Coping with Melasma and Hyperpigmentation
Age spots, dark spots, sun spots—just what is meant by pigmentation? You may be lucky enough to have little in the way of prominent facial lines or wrinkles, but still feel like you’ra ageing. This is no doubt due to uneven skin tone. Freckles are one thing but large, uneven patches on the face, hands, and body can become a very sensitive issue for those of us they affect.
The term pigmentation covers the colouration in our skin, determined by the amount of melanin (the colour/pigment) which the body produces from its melanocyte cells (we discuss melanin in more detail here).
The amount of melanin your epidermis produces depends primarily on genetics, skin type, and exposure to sunlight. Fairer skin is due to lower melanin production, while darker tones are because of higher production. Other than colouring the skin (plus hair and eyes), melanin also offers us a certain level of sun protection by absorbing UVB radiation. A suntan (known officially as Melanogenesis) is the result of higher melanin production caused in response by the body’s own defences against damaging UVB rays. Hormonal and environmental factors can also impact melanin production, resulting in different pigmentation disorders.
At first glance, dark skin patches on the face might appear to be a consequence of just one thing—too much sun—but when you examine closer, those uneven abnormalities in tone are different. These patches can also be symptomatic of other conditions.
Different Types of Pigmentation Explained
Whether you have post-blemish skin scarring following a stubborn breakout, freckles that have developed into full-blown sun spots from too much sun exposure or marks caused by issues like eczema or psoriasis, such skin discolouration all fall under the umbrella of hyperpigmentation.
Ephelides, more commonly known as freckles, are the most common type of skin pigmentation. Freckles are most common for fair-skinned, redheads. Common freckles are quite harmless and do not develop into skin cancer. They tend to become darker during summer with more sun exposure and fade in the winter. Genetics also influence freckles.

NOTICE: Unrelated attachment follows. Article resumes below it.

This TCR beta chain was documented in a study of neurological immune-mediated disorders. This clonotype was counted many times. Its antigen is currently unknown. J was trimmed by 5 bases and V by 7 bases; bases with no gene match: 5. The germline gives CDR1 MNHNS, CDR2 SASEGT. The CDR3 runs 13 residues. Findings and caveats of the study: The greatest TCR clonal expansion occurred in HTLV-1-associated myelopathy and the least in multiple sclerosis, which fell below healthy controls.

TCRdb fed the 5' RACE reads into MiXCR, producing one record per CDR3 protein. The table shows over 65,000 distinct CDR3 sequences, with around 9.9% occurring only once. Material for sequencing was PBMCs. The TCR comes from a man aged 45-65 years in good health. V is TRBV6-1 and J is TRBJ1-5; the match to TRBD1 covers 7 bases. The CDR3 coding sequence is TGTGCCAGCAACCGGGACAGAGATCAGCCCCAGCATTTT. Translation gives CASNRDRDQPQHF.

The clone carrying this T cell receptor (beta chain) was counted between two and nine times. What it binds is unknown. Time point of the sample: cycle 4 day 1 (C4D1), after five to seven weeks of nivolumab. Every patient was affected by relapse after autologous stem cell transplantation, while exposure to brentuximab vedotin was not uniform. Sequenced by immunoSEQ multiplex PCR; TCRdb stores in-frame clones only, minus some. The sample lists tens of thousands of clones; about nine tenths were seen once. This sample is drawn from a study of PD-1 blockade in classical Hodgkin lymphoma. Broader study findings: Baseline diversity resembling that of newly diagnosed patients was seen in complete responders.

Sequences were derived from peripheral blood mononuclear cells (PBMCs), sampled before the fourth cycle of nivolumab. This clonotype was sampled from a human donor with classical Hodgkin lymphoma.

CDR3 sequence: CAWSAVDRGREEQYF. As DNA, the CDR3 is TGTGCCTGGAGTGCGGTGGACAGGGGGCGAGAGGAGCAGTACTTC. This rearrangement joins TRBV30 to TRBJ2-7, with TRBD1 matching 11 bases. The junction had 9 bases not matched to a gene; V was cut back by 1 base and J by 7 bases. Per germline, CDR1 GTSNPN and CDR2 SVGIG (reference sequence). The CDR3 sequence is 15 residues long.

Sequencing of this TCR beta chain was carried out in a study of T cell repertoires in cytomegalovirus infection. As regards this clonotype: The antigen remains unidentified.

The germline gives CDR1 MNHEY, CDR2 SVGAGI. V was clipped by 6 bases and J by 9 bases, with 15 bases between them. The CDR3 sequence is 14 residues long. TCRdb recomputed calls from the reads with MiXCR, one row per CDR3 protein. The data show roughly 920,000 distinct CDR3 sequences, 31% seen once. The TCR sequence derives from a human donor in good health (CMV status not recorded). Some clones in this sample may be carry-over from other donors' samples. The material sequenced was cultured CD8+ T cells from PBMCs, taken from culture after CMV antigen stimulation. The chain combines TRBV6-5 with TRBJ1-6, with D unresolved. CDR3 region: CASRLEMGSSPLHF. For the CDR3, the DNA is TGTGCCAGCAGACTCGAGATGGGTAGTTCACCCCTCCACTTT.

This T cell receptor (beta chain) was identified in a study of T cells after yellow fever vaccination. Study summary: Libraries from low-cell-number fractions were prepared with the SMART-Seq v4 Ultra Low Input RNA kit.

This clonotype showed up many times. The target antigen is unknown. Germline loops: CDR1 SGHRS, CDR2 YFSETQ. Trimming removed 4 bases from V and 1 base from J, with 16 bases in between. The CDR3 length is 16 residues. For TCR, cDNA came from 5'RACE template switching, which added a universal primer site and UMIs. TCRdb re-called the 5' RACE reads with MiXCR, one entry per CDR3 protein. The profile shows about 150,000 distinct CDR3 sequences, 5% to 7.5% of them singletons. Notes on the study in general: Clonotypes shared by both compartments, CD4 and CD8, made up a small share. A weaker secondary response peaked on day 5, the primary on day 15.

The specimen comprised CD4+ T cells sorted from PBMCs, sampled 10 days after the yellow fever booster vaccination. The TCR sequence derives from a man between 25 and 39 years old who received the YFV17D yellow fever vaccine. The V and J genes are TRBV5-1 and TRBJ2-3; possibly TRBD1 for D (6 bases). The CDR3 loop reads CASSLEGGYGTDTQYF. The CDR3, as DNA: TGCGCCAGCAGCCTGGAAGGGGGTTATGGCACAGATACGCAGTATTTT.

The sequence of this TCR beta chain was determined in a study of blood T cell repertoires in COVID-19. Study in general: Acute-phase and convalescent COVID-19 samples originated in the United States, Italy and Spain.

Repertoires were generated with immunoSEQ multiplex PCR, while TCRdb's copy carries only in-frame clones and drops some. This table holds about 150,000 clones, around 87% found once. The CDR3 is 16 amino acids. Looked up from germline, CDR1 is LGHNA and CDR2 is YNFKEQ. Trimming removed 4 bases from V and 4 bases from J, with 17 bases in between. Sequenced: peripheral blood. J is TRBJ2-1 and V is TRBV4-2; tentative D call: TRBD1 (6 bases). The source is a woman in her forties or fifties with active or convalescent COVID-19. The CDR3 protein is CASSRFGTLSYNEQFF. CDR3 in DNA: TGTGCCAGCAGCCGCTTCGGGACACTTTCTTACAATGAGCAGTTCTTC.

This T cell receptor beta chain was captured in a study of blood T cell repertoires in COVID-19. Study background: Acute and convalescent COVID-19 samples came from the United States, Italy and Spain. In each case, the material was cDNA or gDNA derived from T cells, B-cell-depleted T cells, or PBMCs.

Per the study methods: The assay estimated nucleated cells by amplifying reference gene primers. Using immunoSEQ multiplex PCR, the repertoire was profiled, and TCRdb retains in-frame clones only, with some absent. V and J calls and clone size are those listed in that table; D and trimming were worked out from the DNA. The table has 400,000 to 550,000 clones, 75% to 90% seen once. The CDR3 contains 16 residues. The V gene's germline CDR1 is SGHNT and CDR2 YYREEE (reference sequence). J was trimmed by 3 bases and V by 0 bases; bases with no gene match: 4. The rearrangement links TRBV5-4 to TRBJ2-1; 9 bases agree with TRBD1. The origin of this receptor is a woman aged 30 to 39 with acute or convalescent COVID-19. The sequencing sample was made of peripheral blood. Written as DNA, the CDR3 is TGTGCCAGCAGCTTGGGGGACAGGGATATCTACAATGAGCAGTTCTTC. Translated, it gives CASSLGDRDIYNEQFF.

Also named liver spots or sun spots, solar lentigines are pigmented spots with a clearly defined outline. These smaller spots can develop anywhere on the body and vary in pigmentation from light brown to black. Solar lentigines appear after UV sun exposure. The colour, degree, and darkness is a result of how much the melanin pigments are exposed to UV light. It's important to monitor your sun spots or liver spots as they potentially can develop into melanoma and skin cancer. Make yearly check-ups with your doctor or dermatologist to keep an eye on them.
Birthmarks and other pigmentation patches are common on many people. Some of the most typical are pigmented birthmarks, hemangiomas, port wine stains, macular stains, while conditions which include albinism, melasma, vitiligo, and pigmentation loss are symptomatic of more profound underlying skin damage.
Melasma or chloasma faciei is a result of pigmentation that lies further down in the skin’s dermis layer. The condition develops on the face as larger brown patches with a non-distinct border. This type of skin pigmentation is more common in women, especially those who are pregnant, taking hormone replacement therapy (HRT) or on oral contraceptives. Though the reasons are unknown why, hormonal increases often stimulate melasma. The patches are made worse with UV exposure, certain medications, pregnancy, and stress levels.
Post-inflammatory hyperpigmentation is a temporary pigmentation issue that follows injury to the dermis layer (e.g., cuts, grazes or burns) or inflammatory skin disorder (e.g., dermatitis, infection, etc.). Post-inflammatory hyperpigmentation is also called acquired melanosis.
What Causes Pigmentation?
Most hyperpigmentation is typically caused by external stressors, the most common of which is too much sun exposure. When sunlight reaches the skin, it triggers the melanin production. As mentioned, these dark spots can appear in all shapes, sizes, and colour densities, and they can impact all skin types, tones, and ethnicities.
Post-inflammatory hyperpigmentation develops following different types of skin trauma (such as burns, grazes, cuts or any scrape that breaks the skin), blemishes and the misuse of topical treatments that might be too intensive for your skin type. Allergic reactions can also cause post-inflammatory hyperpigmentation too.
Tips for Treating Pigmentation
To prevent dark spots and uneven pigmentation from developing successfully, the best daily treatment which you can self-administer is to apply sunscreen every morning, ideally one with an SPF30 or higher. Using sunscreen more regularly will also prevent hyperpigmentation which is caused by breakouts or scars from becoming darker.